That also rings true throughout NFL history. Behind every major dynasty, a coach and a quarterback are leading the charge: The 60s Packers had Bart Starr and Vince Lombardi, the 80s had Montana and Walsh, etc. 

But what comes first the head coach or his signal-caller? Tom Brady has won a Super Bowl outside of New England while Bill Belichick has yet to win a playoff game. Yet when comparing the roster of the Bucs and the Patriots, it’s not that close.

With Daniel Jones, he was given four years to show he can be a franchise-caliber player (Zach Wilson is only getting two) and is finally producing and winning like the Giant fanbase has come to hope for.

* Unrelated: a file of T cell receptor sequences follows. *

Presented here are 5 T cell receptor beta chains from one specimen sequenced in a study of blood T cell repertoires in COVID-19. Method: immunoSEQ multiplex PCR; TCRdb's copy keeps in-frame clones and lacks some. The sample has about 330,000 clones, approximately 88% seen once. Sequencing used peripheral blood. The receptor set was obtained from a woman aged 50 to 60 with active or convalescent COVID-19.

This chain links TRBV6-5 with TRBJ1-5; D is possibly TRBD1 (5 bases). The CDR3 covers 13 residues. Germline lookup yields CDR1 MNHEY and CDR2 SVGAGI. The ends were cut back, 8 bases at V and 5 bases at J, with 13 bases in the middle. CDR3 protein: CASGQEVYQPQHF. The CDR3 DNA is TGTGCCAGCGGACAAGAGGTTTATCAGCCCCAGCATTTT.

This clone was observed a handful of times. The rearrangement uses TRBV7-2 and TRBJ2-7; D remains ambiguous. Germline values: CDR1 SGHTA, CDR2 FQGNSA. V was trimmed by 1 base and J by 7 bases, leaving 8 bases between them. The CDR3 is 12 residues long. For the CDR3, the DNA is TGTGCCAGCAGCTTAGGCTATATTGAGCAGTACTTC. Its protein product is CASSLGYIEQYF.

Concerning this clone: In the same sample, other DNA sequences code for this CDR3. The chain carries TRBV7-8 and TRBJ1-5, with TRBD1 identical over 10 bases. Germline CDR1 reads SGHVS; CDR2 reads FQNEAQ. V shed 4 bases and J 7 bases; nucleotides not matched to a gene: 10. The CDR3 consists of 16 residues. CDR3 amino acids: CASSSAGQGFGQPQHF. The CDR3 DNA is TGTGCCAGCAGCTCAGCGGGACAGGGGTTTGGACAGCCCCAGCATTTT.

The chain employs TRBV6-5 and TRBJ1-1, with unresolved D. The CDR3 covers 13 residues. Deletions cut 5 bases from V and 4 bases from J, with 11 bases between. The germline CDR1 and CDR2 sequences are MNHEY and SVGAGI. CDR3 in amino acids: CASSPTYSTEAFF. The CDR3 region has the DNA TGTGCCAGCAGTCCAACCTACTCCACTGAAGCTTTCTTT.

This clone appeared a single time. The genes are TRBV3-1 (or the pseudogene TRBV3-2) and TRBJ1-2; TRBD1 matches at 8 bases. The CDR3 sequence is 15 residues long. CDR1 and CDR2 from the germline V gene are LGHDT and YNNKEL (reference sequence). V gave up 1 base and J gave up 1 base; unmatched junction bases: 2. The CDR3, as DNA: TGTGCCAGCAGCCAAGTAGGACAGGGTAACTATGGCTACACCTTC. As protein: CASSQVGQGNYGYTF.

New York is 6-1. By all accounts, Jones has outplayed good quarterbacks like Rodgers, Jackson, and others throughout the season. Yet you have analysts nit-picking what he’s done based on passing yards and passing touchdowns.

Does this mean that Jones is suddenly a good quarterback? Was he a good quarterback before Brian Daboll became head coach?

Are you confused by all these questions?

Good. That’s the point of this. Not a single person understands what a “good” quarterback is anymore because the rules change with each particular player.

There are those in the middle ground trying to find simple ways to make distinctions, but in the end, with the way signal-callers are paid now, the outcome has never been clearer:

We have no idea what makes a good quarterback and our ability to find out in the vacuum of statistics is lost.